1 | 2 | 3 | 4 | 5 | Next »
ARTICLES BY DATE
ENTERTAINMENT
May 20, 2011
In Concert 2126 The Highway, Wilmington; 302-475-3126. www.ardenclub.com . Animus. $18. 5/21. 8 pm. 251 Beach Ave., Cape May; 888-944-1816. www.congresshall.com . Ann Oswald Band. 5/20. 8 pm. Darin MacDonald. 5/21. 8 pm. 1853 Wrightstown Rd., Washington Crossing; 215-493-6500. www.crossingvineyards.com . All That Jazz. $20. 5/20. 421 N. Seventh St.; 215-569-9400. www.livenation.com . The Cars. $49.75 advance; $52.75 day of show. 5/22.
ENTERTAINMENT
July 7, 2010
8 tonight CHANNEL 12 Stanley "Buckwheat" Dural Jr. (right) and his band, Buckwheat Zydeco, are the pre-eminent ambassadors of Louisiana zydeco music. Dural's energy and talent are on display at this gig at Sellersville Theater 1894 in Bucks County.
NEWS
May 18, 2007 | By Nicole Pensiero FOR THE INQUIRER
Buckwheat Zydeco was only 9 when he slipped in the back entrance of a Lafayette, La., nightclub to watch Fats Domino perform in the summer of 1957. The youngster, born Stanley Joseph Dural Jr., says he knew from that evening that he'd be a professional musician himself someday and ideally one who, like Fats, could mesmerize a crowd. "If people don't get up and dance at one of my shows, I know something's wrong," says the 59-year-old Louisiana-based musician, who launches the Stockton Goes to the Beach summer concert series in Ocean City on July 2. "Music brings people together - to me, that's the reward.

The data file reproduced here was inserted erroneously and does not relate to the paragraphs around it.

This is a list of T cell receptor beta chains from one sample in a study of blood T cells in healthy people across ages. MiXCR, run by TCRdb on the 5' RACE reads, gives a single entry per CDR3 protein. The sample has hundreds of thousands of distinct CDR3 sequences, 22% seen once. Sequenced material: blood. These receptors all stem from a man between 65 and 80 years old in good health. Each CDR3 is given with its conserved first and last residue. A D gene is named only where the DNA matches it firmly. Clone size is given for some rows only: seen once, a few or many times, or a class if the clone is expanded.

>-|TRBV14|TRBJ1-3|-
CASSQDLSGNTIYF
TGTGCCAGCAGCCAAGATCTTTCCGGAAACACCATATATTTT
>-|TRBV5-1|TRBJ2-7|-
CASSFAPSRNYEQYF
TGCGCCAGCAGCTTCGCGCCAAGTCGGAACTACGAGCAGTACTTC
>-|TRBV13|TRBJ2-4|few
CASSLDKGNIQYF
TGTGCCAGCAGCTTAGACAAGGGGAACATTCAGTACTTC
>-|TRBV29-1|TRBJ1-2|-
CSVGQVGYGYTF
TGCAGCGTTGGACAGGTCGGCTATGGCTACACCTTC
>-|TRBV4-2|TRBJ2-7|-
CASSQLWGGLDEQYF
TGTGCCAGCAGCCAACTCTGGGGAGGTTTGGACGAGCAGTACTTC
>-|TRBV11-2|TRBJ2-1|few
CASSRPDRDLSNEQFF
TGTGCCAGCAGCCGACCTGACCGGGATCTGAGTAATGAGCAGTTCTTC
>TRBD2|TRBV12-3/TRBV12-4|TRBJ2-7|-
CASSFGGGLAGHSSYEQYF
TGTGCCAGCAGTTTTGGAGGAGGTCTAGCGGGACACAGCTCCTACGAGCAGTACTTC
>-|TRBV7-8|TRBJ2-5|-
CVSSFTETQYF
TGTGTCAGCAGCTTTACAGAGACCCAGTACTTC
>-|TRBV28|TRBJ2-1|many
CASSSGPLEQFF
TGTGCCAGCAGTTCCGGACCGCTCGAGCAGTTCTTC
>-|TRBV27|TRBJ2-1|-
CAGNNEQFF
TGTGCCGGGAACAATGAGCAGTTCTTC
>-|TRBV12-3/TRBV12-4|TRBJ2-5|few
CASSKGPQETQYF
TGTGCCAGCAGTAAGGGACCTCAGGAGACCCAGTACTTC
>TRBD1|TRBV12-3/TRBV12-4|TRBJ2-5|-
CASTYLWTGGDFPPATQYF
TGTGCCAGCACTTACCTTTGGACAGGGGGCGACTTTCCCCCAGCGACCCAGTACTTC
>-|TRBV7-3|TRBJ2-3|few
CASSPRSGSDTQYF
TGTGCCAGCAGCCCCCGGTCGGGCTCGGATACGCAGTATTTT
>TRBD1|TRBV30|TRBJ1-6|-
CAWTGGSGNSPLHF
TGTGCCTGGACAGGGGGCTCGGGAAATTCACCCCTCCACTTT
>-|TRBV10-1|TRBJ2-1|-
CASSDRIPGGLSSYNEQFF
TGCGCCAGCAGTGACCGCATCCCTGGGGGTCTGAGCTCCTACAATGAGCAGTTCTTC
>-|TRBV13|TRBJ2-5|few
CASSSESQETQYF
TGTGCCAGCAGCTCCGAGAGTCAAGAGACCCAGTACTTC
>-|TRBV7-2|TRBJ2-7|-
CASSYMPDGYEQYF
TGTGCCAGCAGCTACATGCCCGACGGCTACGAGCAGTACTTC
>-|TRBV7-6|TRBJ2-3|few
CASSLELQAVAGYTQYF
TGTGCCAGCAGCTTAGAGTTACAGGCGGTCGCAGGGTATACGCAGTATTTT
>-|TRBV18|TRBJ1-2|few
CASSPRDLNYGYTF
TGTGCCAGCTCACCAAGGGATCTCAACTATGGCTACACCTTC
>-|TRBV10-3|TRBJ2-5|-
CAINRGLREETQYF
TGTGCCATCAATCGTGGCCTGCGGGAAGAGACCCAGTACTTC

ENTERTAINMENT
January 28, 2005 | By Nick Cristiano INQUIRER STAFF WRITER
With Mardi Gras just around the corner, it's fitting that some of Louisiana's hottest musical exponents are visiting the area. The biggest name is Buckwheat Zydeco, a.k.a. Stanley "Buckwheat" Dural Jr., who will get the party atmosphere going with his band Saturday night at Warmdaddy's. Dural's relentlessly propulsive music, blended with strains of contemporary rock and R&B, brought zydeco its greatest exposure. The singer-accordionist's commercial fortunes may have ebbed, but he remains a popular and dynamic live performer.
NEWS
June 23, 2002 | By Peter Dobrin INQUIRER MUSIC CRITIC
It's 2:45 a.m. - do you know where your culture is? At this particular moment in the Kimmel Center, it depends on which culture you mean. A seven-member comedy troupe in Verizon Hall is making clever mincemeat of the English language, and in an intimate room upstairs, a small collection of thespians is threatening to go through the complete Shakespeare sonnets - in pajamas. Down on the plaza, a fortune teller warns a stout woman with wiry hair about being too nice ("I see you've always had a strong ear for listening; I think this is gonna hurt you," she says)